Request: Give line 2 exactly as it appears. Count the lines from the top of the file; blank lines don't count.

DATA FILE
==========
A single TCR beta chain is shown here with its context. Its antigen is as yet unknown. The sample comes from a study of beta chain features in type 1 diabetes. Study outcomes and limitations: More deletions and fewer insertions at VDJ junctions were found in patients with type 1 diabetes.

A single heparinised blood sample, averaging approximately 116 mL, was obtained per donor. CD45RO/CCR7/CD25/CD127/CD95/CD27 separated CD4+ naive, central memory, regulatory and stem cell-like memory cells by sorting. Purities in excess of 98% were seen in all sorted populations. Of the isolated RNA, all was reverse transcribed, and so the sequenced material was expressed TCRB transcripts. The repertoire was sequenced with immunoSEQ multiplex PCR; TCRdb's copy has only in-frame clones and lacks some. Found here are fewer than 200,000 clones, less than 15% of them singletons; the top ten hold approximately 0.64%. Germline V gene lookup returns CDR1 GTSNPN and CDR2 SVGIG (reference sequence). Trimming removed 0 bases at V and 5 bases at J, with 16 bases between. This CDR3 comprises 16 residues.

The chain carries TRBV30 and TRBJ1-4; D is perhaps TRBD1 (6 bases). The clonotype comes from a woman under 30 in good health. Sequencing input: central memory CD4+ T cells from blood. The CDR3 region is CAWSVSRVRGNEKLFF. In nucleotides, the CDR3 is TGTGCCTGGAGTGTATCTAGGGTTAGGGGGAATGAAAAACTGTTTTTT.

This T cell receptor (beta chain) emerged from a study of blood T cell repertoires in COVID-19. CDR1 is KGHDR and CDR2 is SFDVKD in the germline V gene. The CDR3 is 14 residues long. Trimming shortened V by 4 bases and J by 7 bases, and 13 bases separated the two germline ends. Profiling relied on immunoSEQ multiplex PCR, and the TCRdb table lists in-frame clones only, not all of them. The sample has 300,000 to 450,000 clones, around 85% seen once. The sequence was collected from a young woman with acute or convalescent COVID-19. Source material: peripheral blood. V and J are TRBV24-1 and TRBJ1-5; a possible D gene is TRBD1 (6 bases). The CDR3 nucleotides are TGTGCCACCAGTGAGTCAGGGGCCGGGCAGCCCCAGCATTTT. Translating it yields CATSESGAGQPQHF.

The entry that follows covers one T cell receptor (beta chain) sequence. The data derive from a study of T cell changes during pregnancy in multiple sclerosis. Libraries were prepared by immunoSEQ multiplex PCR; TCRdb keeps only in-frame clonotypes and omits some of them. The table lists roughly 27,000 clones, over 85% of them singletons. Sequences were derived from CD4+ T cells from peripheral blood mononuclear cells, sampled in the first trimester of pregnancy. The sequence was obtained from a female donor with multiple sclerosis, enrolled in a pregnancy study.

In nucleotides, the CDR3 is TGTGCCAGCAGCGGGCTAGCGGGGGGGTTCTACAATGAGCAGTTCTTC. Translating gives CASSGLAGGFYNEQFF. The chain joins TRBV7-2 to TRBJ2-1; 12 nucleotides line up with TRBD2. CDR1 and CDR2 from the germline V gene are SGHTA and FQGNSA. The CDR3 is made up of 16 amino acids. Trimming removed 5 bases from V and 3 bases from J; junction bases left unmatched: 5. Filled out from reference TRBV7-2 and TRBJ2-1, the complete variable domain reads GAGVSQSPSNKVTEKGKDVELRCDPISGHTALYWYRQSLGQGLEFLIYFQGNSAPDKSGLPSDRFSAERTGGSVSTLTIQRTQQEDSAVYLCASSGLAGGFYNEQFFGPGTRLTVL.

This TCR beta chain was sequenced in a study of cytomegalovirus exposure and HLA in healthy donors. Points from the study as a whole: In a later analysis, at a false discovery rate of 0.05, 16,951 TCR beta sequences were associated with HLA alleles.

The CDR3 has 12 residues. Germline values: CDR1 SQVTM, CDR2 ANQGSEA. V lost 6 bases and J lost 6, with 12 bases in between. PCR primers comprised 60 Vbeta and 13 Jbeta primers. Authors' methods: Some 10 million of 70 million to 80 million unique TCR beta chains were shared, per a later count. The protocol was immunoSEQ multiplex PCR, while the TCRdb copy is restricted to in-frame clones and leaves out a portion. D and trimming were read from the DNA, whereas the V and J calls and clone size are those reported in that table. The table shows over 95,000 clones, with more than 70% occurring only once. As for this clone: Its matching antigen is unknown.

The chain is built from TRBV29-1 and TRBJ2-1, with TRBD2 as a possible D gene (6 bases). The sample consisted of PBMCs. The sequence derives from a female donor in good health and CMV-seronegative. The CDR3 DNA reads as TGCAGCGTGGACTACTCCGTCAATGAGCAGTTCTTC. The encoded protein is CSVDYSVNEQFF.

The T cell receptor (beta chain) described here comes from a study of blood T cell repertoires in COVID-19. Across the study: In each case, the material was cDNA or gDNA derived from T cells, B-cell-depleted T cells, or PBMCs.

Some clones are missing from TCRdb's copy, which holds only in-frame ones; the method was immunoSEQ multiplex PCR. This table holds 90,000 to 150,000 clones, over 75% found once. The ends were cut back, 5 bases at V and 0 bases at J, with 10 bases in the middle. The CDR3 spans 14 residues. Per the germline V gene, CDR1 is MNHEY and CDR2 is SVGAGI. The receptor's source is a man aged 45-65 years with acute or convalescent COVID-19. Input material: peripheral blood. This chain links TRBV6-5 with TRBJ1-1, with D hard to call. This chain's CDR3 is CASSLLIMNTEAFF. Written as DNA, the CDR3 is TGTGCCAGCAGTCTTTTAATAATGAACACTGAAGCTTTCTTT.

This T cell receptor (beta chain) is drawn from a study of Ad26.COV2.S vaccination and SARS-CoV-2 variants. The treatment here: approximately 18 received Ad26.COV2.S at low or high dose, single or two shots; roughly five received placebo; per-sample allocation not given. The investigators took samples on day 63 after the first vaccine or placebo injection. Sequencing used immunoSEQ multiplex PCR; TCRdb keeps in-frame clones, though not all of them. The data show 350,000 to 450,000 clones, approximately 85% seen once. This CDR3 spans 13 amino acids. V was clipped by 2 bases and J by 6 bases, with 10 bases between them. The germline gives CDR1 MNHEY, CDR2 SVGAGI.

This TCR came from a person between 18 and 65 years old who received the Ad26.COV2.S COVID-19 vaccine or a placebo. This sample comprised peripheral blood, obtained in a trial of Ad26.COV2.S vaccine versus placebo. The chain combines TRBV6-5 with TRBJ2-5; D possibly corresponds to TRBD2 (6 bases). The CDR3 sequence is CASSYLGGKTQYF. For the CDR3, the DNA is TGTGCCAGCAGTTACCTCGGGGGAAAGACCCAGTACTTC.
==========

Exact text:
A single heparinised blood sample, averaging approximately 116 mL, was obtained per donor. CD45RO/CCR7/CD25/CD127/CD95/CD27 separated CD4+ naive, central memory, regulatory and stem cell-like memory cells by sorting. Purities in excess of 98% were seen in all sorted populations. Of the isolated RNA, all was reverse transcribed, and so the sequenced material was expressed TCRB transcripts. The repertoire was sequenced with immunoSEQ multiplex PCR; TCRdb's copy has only in-frame clones and lacks some. Found here are fewer than 200,000 clones, less than 15% of them singletons; the top ten hold approximately 0.64%. Germline V gene lookup returns CDR1 GTSNPN and CDR2 SVGIG (reference sequence). Trimming removed 0 bases at V and 5 bases at J, with 16 bases between. This CDR3 comprises 16 residues.